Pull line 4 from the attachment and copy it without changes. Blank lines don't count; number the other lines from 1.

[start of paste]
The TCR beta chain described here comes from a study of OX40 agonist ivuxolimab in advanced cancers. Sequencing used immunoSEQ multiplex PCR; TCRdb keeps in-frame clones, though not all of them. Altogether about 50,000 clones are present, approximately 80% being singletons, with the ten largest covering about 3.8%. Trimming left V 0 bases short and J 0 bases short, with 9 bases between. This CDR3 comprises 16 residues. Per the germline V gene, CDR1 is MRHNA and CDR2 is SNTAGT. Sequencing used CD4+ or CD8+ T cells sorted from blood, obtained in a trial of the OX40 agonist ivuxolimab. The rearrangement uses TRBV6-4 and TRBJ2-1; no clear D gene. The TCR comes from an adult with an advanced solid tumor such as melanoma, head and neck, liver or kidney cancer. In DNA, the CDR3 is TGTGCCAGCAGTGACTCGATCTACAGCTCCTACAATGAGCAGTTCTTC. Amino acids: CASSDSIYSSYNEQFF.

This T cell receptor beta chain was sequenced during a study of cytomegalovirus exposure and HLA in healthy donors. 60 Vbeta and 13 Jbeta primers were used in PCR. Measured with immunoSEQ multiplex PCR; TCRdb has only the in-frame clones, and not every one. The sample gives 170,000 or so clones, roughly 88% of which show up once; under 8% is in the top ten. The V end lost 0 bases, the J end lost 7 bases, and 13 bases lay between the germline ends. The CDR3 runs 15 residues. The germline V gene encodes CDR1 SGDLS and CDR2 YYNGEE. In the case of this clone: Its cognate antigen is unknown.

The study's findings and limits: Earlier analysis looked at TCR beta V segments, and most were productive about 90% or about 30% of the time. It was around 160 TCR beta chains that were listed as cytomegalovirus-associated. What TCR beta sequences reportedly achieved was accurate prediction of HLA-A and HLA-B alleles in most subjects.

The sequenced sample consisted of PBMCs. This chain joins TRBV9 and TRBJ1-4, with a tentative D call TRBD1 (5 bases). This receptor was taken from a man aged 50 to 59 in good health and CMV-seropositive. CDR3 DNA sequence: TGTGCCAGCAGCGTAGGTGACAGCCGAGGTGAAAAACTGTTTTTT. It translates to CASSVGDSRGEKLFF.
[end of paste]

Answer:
The sequenced sample consisted of PBMCs. This chain joins TRBV9 and TRBJ1-4, with a tentative D call TRBD1 (5 bases). This receptor was taken from a man aged 50 to 59 in good health and CMV-seropositive. CDR3 DNA sequence: TGTGCCAGCAGCGTAGGTGACAGCCGAGGTGAAAAACTGTTTTTT. It translates to CASSVGDSRGEKLFF.